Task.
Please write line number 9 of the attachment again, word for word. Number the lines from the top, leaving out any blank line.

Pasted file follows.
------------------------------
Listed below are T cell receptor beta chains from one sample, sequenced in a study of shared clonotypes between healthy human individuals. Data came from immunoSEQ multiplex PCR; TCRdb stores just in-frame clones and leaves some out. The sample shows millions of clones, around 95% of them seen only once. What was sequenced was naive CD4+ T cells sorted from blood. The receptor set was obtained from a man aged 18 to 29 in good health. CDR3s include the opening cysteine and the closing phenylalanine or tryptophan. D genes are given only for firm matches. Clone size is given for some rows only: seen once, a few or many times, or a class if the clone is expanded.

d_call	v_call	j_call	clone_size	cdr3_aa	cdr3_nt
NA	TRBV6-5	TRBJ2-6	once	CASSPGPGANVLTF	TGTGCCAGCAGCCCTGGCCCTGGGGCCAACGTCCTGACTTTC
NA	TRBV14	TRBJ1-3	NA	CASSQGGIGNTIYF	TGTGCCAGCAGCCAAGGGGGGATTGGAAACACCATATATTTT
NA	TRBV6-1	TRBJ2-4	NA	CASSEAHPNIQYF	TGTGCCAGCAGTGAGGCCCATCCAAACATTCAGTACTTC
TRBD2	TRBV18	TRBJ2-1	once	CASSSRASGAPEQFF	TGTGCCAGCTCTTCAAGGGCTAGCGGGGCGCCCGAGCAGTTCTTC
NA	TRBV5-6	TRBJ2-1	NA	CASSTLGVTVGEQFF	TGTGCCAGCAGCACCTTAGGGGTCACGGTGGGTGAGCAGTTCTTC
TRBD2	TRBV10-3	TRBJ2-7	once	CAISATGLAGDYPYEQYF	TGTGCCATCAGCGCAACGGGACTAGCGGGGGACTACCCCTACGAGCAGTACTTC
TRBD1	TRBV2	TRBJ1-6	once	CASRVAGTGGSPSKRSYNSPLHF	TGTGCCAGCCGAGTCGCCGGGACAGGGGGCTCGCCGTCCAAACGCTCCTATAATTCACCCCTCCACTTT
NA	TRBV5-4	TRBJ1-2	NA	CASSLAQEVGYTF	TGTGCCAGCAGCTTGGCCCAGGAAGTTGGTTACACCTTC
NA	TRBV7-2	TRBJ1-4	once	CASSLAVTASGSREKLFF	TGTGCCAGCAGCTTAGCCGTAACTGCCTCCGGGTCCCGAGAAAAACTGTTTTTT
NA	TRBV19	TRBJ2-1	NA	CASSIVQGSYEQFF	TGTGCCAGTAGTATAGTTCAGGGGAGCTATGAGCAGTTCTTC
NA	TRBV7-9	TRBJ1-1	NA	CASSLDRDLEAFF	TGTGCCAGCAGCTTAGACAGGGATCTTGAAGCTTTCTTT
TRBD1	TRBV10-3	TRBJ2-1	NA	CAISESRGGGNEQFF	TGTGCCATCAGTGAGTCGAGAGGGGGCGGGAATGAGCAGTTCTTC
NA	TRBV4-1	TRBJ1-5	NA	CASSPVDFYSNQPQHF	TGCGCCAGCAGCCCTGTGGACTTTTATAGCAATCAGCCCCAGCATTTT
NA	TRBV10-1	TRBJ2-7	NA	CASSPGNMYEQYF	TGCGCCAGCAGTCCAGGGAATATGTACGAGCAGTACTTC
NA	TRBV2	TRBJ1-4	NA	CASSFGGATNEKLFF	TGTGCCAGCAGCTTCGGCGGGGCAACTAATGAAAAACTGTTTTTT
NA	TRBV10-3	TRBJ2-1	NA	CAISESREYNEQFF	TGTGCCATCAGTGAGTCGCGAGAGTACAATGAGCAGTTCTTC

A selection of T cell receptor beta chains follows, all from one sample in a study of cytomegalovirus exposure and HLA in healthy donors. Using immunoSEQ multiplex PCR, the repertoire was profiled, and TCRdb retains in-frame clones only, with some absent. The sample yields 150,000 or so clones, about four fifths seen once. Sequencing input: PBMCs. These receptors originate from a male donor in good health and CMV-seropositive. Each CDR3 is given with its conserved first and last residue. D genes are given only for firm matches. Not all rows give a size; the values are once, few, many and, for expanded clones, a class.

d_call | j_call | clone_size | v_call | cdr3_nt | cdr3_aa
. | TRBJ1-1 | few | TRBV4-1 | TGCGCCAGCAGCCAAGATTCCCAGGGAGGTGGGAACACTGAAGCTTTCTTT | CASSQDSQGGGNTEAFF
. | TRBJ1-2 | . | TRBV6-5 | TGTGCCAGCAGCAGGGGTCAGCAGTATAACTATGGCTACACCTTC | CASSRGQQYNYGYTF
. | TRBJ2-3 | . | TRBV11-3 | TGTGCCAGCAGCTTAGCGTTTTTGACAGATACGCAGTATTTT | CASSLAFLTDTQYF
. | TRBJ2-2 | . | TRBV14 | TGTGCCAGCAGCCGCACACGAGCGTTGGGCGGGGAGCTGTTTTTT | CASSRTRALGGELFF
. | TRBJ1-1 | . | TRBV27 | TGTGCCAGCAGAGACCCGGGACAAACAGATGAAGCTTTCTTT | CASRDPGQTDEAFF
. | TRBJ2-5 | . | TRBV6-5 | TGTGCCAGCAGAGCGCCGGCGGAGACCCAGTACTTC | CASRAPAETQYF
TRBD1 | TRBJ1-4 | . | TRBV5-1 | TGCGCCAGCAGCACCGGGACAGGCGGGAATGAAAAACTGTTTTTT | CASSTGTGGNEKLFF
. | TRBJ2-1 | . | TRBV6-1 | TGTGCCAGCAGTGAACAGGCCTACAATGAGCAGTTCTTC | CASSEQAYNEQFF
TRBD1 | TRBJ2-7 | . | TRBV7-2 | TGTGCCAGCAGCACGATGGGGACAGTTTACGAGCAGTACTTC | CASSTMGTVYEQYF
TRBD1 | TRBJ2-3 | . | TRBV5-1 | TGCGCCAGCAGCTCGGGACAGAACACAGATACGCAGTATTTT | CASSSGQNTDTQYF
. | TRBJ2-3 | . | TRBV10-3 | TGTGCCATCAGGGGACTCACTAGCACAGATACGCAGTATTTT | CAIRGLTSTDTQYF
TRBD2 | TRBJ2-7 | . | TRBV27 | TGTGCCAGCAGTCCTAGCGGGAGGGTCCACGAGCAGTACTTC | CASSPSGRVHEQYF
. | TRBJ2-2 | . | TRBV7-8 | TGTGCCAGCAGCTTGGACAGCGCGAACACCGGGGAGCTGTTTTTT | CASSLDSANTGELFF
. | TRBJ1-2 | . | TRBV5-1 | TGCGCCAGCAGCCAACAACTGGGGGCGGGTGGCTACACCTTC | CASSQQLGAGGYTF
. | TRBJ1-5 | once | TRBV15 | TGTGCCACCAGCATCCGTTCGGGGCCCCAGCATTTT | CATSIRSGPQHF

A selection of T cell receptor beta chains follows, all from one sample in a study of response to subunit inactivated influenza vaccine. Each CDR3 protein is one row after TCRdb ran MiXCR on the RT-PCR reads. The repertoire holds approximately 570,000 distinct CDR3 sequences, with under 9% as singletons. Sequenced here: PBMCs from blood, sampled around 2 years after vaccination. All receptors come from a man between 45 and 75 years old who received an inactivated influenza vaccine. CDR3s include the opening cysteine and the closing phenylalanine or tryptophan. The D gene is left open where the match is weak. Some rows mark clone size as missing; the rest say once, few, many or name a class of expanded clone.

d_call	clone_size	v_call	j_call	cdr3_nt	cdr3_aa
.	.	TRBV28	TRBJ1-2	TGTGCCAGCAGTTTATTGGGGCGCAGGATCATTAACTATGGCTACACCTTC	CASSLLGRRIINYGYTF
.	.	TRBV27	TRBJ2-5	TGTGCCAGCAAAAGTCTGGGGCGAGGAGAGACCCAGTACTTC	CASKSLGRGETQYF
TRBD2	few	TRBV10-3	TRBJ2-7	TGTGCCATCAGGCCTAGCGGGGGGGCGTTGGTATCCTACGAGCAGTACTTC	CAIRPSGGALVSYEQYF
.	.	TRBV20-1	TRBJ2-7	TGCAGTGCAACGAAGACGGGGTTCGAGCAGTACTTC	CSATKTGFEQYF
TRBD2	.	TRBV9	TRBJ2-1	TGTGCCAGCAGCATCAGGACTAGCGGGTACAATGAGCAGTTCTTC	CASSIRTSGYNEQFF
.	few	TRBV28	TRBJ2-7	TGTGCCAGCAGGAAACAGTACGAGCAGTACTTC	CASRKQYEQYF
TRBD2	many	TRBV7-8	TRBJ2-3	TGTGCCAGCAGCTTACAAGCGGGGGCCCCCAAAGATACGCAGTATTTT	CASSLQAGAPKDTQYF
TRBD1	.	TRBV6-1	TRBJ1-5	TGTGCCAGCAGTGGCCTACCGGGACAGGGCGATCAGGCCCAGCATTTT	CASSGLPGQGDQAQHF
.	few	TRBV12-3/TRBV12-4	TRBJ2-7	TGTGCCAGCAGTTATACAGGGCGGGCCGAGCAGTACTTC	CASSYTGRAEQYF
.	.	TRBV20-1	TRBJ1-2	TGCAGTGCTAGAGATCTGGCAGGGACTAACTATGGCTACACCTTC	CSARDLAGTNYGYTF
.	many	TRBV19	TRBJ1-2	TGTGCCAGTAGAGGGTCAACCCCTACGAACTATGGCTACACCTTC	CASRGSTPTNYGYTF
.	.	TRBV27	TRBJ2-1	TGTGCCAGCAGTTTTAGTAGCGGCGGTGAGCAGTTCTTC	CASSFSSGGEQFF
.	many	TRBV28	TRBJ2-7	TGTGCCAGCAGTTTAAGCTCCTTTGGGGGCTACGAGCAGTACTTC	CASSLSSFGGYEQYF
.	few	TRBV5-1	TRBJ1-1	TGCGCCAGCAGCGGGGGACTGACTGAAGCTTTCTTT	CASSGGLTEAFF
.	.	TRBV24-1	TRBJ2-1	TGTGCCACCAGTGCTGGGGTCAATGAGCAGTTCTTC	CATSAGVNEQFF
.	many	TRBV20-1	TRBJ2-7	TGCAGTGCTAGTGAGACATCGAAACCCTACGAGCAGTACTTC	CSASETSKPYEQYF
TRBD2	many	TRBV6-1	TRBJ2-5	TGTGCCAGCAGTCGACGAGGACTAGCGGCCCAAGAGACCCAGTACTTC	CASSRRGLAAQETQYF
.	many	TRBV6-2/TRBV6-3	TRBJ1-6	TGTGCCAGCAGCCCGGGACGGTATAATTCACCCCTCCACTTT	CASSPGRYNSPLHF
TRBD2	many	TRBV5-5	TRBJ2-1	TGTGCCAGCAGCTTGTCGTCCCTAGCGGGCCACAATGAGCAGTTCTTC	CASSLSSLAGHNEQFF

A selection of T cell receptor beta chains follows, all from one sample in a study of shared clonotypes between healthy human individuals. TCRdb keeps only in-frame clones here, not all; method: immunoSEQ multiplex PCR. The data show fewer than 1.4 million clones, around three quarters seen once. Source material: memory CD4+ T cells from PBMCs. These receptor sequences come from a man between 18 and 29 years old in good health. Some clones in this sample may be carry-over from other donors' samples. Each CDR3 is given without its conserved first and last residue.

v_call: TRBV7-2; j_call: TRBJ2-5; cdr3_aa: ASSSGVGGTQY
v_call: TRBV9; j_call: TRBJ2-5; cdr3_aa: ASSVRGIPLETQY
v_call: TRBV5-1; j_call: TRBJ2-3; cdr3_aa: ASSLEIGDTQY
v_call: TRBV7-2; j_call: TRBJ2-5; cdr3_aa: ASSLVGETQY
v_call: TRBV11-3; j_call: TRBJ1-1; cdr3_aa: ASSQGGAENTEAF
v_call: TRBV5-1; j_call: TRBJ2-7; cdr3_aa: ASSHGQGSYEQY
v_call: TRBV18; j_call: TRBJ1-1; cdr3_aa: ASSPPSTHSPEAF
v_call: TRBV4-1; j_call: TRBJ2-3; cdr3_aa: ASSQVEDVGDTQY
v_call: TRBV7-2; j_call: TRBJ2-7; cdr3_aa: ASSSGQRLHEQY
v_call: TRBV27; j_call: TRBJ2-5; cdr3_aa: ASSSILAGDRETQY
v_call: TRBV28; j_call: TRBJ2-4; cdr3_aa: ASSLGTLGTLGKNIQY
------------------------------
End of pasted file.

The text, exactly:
TRBD1	TRBV2	TRBJ1-6	once	CASRVAGTGGSPSKRSYNSPLHF	TGTGCCAGCCGAGTCGCCGGGACAGGGGGCTCGCCGTCCAAACGCTCCTATAATTCACCCCTCCACTTT